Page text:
Asim Manizada contributed to this post.
Yesterday, Dr. Alice Rivlin and former Senators Tom Daschle, Bill Frist, and Pete Domenici held an event to release A Bipartisan Rx for Patient-Centered Care and System-Wide Cost Containment, the final report of the Bipartisan Policy Center’s Health Care Cost Containment Initiative (HCCI). Its proposals would reform the U.S. health care system to both increase efficiency and reduce costs.
Daschle outlined the challenges of the current health care system – namely its lack of integration and a payment system that rewards providers for the quantity of services that they perform. “Physicians and other health care professionals, responding to flawed incentives in our fee-for-service system, are penalized for spending more time with patients yet rewarded for ordering unnecessary and sometimes dangerous tests and procedures,” said Daschle. The key reforms in BPC’s cost-containment proposal would realign these incentives through: modernizing Medicare’s purchasing methods, creating Medicare Networks – integrated provider networks for care delivery – introducing competitive bidding to Medicare Advantage, and encouraging the use of high-quality, low-cost drugs.
Domenici, noting that health care costs are the major driver behind the soaring deficit, presented estimates of the federal budget savings that would result from the proposals. “We can reduce anticipated federal debt by more than $560 billion over the coming decade. Nearly $300 billion of this reduction would come from reforming Medicare and another $260 billion from reforming the poorly-designed Cadillac tax,” he said, adding that over the second decade, the policies would save “more than an additional $1 trillion from projected deficits.” Domenici also compared the projected ten-year Medicare savings with those of other proposals, specifically that “our Medicare savings exceed those proposed by the president’s budget, and also exceed those of the House and Senate budget resolutions combined.” The estimates in BPC’s proposal are net of paying for the so-called “doc fix,” which would prevent scheduled, automatic cuts to providers from occurring.
Rivlin detailed some of the reforms in the report, such as the three coverage options that would be available to Medicare beneficiaries: the current Fee-for-Service arrangement, new Medicare Networks – which take the form of enhanced and improved Accountable Care Organizations – under the umbrella of traditional Medicare, and a more-competitive Medicare Advantage system. Patients and providers would both have financial and practical incentives to form and join Medicare Networks, including the ability to share in savings and better coordination of care. “The proposal will result in savings to our entire health care system, not only in Medicare, but also for private employers and insurers that could contract with the same networks of providers for their employees and their families,” Rivlin emphasized. The proposal would also implement a competitive-bidding structure in Medicare Advantage, while providing transitional protections for beneficiaries in the process.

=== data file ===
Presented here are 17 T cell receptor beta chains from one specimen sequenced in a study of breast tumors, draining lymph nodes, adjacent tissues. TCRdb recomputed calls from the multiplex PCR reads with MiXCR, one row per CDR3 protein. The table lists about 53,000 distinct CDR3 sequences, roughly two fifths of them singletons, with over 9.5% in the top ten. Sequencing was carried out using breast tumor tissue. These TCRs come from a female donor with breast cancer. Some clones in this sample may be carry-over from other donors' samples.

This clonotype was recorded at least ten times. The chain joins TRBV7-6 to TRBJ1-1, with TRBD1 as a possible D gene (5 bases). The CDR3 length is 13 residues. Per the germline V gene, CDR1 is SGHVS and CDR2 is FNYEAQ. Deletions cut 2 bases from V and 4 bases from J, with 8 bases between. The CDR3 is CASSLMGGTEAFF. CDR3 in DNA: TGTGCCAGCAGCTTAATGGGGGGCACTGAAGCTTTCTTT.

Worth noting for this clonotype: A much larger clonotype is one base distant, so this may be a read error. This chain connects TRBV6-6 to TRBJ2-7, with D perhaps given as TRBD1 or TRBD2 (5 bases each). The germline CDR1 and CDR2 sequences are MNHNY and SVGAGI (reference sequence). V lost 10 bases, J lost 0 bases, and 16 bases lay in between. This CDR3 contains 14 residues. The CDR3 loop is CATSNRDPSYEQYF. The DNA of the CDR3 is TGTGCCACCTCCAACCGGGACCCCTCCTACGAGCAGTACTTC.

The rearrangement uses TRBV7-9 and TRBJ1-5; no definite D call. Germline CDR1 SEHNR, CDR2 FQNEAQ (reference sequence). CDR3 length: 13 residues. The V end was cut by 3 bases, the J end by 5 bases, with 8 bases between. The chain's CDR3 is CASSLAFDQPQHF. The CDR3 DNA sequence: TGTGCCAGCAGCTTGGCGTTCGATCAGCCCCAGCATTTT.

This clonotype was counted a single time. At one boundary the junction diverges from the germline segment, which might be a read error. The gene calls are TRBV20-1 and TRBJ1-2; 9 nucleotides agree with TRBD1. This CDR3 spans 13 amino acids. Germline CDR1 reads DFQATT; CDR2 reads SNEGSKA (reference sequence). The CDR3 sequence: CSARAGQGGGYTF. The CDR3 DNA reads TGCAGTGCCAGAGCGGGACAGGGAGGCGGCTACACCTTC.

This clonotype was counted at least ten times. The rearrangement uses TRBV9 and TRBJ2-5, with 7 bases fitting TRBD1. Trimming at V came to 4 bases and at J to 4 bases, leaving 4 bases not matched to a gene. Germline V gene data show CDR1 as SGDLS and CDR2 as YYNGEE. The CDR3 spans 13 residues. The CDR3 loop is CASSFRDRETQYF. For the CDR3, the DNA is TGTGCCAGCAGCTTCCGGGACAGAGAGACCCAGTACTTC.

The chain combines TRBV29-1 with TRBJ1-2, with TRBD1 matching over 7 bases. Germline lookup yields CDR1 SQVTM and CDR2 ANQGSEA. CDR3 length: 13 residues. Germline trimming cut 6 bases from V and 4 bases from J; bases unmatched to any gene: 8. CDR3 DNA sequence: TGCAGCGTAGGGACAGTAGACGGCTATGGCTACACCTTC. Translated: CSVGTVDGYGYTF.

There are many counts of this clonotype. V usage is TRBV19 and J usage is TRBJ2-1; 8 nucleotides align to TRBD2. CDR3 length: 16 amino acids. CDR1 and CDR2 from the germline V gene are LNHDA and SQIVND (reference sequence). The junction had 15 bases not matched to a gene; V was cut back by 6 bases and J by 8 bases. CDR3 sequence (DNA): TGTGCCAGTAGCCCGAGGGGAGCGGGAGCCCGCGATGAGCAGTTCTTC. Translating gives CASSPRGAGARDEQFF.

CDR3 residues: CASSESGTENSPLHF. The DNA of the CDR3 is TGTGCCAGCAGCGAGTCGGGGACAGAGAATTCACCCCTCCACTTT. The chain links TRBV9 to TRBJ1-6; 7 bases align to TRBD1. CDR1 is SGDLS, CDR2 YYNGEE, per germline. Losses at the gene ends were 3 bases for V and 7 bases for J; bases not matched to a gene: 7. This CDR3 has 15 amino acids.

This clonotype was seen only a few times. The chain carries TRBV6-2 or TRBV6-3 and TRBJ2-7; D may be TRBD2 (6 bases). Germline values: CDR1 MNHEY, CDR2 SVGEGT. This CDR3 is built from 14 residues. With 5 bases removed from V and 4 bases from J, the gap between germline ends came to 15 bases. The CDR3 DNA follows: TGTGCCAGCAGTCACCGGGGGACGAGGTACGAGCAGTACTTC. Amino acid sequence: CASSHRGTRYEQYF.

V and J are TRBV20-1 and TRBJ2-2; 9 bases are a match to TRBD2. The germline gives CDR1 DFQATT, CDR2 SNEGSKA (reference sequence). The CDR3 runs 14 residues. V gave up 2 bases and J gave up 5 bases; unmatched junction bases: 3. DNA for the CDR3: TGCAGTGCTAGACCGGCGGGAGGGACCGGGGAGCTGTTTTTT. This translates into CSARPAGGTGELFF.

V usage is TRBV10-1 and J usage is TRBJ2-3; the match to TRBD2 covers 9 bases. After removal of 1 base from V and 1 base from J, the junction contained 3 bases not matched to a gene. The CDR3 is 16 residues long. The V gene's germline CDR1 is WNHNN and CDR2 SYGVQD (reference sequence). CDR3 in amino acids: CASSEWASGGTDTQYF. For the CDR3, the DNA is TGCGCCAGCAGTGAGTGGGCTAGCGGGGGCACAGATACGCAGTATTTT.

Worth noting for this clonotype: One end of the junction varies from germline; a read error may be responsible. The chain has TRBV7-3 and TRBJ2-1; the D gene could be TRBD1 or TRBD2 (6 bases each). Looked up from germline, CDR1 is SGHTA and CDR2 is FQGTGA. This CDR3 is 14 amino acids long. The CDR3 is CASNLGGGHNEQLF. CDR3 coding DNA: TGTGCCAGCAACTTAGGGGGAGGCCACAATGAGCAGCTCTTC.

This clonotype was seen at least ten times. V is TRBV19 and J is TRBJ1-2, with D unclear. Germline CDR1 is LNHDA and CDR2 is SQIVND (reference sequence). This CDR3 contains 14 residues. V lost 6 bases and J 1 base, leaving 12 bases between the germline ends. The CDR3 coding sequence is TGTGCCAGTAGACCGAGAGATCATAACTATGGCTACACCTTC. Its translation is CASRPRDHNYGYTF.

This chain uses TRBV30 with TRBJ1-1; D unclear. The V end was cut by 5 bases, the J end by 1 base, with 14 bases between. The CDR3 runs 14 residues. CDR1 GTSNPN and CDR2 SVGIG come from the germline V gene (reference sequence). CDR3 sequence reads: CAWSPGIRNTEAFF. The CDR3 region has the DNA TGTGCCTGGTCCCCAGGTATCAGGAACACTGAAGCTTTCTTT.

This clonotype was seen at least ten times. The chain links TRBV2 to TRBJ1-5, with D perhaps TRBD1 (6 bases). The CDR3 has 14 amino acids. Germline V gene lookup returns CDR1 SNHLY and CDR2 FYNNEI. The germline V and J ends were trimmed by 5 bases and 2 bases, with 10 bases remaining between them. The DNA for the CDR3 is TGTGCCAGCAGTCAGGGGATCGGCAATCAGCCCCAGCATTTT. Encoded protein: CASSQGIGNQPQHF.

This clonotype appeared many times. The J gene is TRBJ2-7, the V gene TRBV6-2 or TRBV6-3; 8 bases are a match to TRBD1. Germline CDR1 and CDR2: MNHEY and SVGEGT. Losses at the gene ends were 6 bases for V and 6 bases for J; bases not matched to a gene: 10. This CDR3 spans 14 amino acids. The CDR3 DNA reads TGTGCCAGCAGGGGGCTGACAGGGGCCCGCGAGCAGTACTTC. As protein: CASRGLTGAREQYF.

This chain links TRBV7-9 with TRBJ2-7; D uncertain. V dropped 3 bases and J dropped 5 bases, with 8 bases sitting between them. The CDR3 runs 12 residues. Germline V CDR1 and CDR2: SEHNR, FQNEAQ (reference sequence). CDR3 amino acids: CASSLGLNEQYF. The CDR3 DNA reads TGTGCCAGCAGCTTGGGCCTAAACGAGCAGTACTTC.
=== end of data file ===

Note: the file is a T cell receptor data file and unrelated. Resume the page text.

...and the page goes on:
Frist, who appeared via videoconference from a board meeting of the Robert Wood Johnson Foundation (one of the HCCI project’s supporters), focused on the bipartisan effort that went into the final product. “The proposal is an integrated package intended to achieve our long-term strategy of a high-value, high-quality health care system,” said Frist, “rather than a laundry list of cost-saving options.” The proposal would improve not just the care that patients receive, but also the patient and physician experience.
Today’s cost-containment proposal presents a path forward to tackle some of the most important issues faced by the health care system and the long-term fiscal health of our nation. With the report’s release, the onus is now on policymakers to give serious consideration to the ideas contained therein. Given the bipartisan concern over the projected growth in health care costs, action is needed soon in order to give adequate time to implement much-needed reform. In the coming days, HCCI’s leaders and BPC staff will work with legislators, stakeholders, and the general public to build momentum around the recommendations and continue the pursuit of a more effective, lower-cost health care system.